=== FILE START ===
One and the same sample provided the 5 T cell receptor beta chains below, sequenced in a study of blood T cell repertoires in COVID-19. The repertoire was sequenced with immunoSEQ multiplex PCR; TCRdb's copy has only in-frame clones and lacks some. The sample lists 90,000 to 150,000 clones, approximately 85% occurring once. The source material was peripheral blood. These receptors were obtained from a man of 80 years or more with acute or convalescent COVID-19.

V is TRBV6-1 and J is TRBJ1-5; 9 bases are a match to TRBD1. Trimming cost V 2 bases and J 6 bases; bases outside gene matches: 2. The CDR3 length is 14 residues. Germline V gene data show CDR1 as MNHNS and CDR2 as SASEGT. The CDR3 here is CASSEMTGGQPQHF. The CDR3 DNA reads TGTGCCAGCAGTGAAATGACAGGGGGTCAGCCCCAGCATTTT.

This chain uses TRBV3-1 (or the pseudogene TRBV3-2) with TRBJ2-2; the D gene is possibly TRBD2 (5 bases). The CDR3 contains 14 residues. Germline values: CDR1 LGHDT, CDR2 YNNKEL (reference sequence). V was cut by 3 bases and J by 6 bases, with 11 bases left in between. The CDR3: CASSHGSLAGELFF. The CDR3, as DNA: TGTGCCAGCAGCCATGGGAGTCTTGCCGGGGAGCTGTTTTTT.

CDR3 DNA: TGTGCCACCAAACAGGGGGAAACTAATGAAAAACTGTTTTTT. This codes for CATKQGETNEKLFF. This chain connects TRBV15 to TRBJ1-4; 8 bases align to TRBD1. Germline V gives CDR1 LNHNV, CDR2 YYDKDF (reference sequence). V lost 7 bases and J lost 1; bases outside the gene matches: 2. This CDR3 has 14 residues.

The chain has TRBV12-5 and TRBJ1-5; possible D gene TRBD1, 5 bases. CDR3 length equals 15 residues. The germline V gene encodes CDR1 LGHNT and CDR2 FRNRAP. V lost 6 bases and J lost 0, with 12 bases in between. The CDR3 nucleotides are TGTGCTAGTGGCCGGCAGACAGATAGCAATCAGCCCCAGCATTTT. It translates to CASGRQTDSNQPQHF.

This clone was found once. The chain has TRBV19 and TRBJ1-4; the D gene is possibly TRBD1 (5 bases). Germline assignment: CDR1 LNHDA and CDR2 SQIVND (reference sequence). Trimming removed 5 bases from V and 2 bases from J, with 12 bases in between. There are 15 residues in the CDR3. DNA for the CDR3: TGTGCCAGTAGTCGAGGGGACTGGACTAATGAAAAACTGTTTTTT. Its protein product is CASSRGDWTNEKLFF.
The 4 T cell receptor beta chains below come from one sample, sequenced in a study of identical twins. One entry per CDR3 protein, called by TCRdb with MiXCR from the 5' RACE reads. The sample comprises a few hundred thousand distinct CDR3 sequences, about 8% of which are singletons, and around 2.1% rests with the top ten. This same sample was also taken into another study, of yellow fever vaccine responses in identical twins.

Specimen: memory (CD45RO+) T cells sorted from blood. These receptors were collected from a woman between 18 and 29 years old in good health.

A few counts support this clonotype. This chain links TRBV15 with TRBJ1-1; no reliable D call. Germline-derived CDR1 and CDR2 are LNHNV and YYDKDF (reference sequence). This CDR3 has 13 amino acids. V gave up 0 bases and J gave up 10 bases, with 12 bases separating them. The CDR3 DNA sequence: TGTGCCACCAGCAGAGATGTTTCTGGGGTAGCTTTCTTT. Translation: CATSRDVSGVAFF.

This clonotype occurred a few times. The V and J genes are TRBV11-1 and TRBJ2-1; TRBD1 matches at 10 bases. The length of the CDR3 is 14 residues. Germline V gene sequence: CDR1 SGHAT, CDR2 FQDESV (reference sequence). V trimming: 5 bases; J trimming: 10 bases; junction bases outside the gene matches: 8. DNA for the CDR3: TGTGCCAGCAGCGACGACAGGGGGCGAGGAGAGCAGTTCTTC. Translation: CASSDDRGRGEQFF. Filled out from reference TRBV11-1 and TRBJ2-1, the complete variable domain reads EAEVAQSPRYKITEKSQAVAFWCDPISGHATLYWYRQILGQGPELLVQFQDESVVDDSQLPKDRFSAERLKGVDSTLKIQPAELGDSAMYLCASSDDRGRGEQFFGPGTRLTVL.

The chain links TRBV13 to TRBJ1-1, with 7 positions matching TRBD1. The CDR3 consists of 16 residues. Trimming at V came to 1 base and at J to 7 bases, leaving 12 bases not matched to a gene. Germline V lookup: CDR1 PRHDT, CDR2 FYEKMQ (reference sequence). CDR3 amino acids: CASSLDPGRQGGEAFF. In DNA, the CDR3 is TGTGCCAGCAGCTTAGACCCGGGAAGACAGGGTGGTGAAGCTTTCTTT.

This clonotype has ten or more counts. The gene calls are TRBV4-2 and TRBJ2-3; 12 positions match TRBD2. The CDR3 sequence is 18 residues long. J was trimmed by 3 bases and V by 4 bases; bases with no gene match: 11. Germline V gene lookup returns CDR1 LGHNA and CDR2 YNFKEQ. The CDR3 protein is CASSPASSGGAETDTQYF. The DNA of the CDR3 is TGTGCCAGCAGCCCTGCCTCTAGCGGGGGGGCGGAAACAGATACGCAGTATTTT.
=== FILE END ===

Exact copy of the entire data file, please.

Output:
One and the same sample provided the 5 T cell receptor beta chains below, sequenced in a study of blood T cell repertoires in COVID-19. The repertoire was sequenced with immunoSEQ multiplex PCR; TCRdb's copy has only in-frame clones and lacks some. The sample lists 90,000 to 150,000 clones, approximately 85% occurring once. The source material was peripheral blood. These receptors were obtained from a man of 80 years or more with acute or convalescent COVID-19.

V is TRBV6-1 and J is TRBJ1-5; 9 bases are a match to TRBD1. Trimming cost V 2 bases and J 6 bases; bases outside gene matches: 2. The CDR3 length is 14 residues. Germline V gene data show CDR1 as MNHNS and CDR2 as SASEGT. The CDR3 here is CASSEMTGGQPQHF. The CDR3 DNA reads TGTGCCAGCAGTGAAATGACAGGGGGTCAGCCCCAGCATTTT.

This chain uses TRBV3-1 (or the pseudogene TRBV3-2) with TRBJ2-2; the D gene is possibly TRBD2 (5 bases). The CDR3 contains 14 residues. Germline values: CDR1 LGHDT, CDR2 YNNKEL (reference sequence). V was cut by 3 bases and J by 6 bases, with 11 bases left in between. The CDR3: CASSHGSLAGELFF. The CDR3, as DNA: TGTGCCAGCAGCCATGGGAGTCTTGCCGGGGAGCTGTTTTTT.

CDR3 DNA: TGTGCCACCAAACAGGGGGAAACTAATGAAAAACTGTTTTTT. This codes for CATKQGETNEKLFF. This chain connects TRBV15 to TRBJ1-4; 8 bases align to TRBD1. Germline V gives CDR1 LNHNV, CDR2 YYDKDF (reference sequence). V lost 7 bases and J lost 1; bases outside the gene matches: 2. This CDR3 has 14 residues.

The chain has TRBV12-5 and TRBJ1-5; possible D gene TRBD1, 5 bases. CDR3 length equals 15 residues. The germline V gene encodes CDR1 LGHNT and CDR2 FRNRAP. V lost 6 bases and J lost 0, with 12 bases in between. The CDR3 nucleotides are TGTGCTAGTGGCCGGCAGACAGATAGCAATCAGCCCCAGCATTTT. It translates to CASGRQTDSNQPQHF.

This clone was found once. The chain has TRBV19 and TRBJ1-4; the D gene is possibly TRBD1 (5 bases). Germline assignment: CDR1 LNHDA and CDR2 SQIVND (reference sequence). Trimming removed 5 bases from V and 2 bases from J, with 12 bases in between. There are 15 residues in the CDR3. DNA for the CDR3: TGTGCCAGTAGTCGAGGGGACTGGACTAATGAAAAACTGTTTTTT. Its protein product is CASSRGDWTNEKLFF.
The 4 T cell receptor beta chains below come from one sample, sequenced in a study of identical twins. One entry per CDR3 protein, called by TCRdb with MiXCR from the 5' RACE reads. The sample comprises a few hundred thousand distinct CDR3 sequences, about 8% of which are singletons, and around 2.1% rests with the top ten. This same sample was also taken into another study, of yellow fever vaccine responses in identical twins.

Specimen: memory (CD45RO+) T cells sorted from blood. These receptors were collected from a woman between 18 and 29 years old in good health.

A few counts support this clonotype. This chain links TRBV15 with TRBJ1-1; no reliable D call. Germline-derived CDR1 and CDR2 are LNHNV and YYDKDF (reference sequence). This CDR3 has 13 amino acids. V gave up 0 bases and J gave up 10 bases, with 12 bases separating them. The CDR3 DNA sequence: TGTGCCACCAGCAGAGATGTTTCTGGGGTAGCTTTCTTT. Translation: CATSRDVSGVAFF.

This clonotype occurred a few times. The V and J genes are TRBV11-1 and TRBJ2-1; TRBD1 matches at 10 bases. The length of the CDR3 is 14 residues. Germline V gene sequence: CDR1 SGHAT, CDR2 FQDESV (reference sequence). V trimming: 5 bases; J trimming: 10 bases; junction bases outside the gene matches: 8. DNA for the CDR3: TGTGCCAGCAGCGACGACAGGGGGCGAGGAGAGCAGTTCTTC. Translation: CASSDDRGRGEQFF. Filled out from reference TRBV11-1 and TRBJ2-1, the complete variable domain reads EAEVAQSPRYKITEKSQAVAFWCDPISGHATLYWYRQILGQGPELLVQFQDESVVDDSQLPKDRFSAERLKGVDSTLKIQPAELGDSAMYLCASSDDRGRGEQFFGPGTRLTVL.

The chain links TRBV13 to TRBJ1-1, with 7 positions matching TRBD1. The CDR3 consists of 16 residues. Trimming at V came to 1 base and at J to 7 bases, leaving 12 bases not matched to a gene. Germline V lookup: CDR1 PRHDT, CDR2 FYEKMQ (reference sequence). CDR3 amino acids: CASSLDPGRQGGEAFF. In DNA, the CDR3 is TGTGCCAGCAGCTTAGACCCGGGAAGACAGGGTGGTGAAGCTTTCTTT.

This clonotype has ten or more counts. The gene calls are TRBV4-2 and TRBJ2-3; 12 positions match TRBD2. The CDR3 sequence is 18 residues long. J was trimmed by 3 bases and V by 4 bases; bases with no gene match: 11. Germline V gene lookup returns CDR1 LGHNA and CDR2 YNFKEQ. The CDR3 protein is CASSPASSGGAETDTQYF. The DNA of the CDR3 is TGTGCCAGCAGCCCTGCCTCTAGCGGGGGGGCGGAAACAGATACGCAGTATTTT.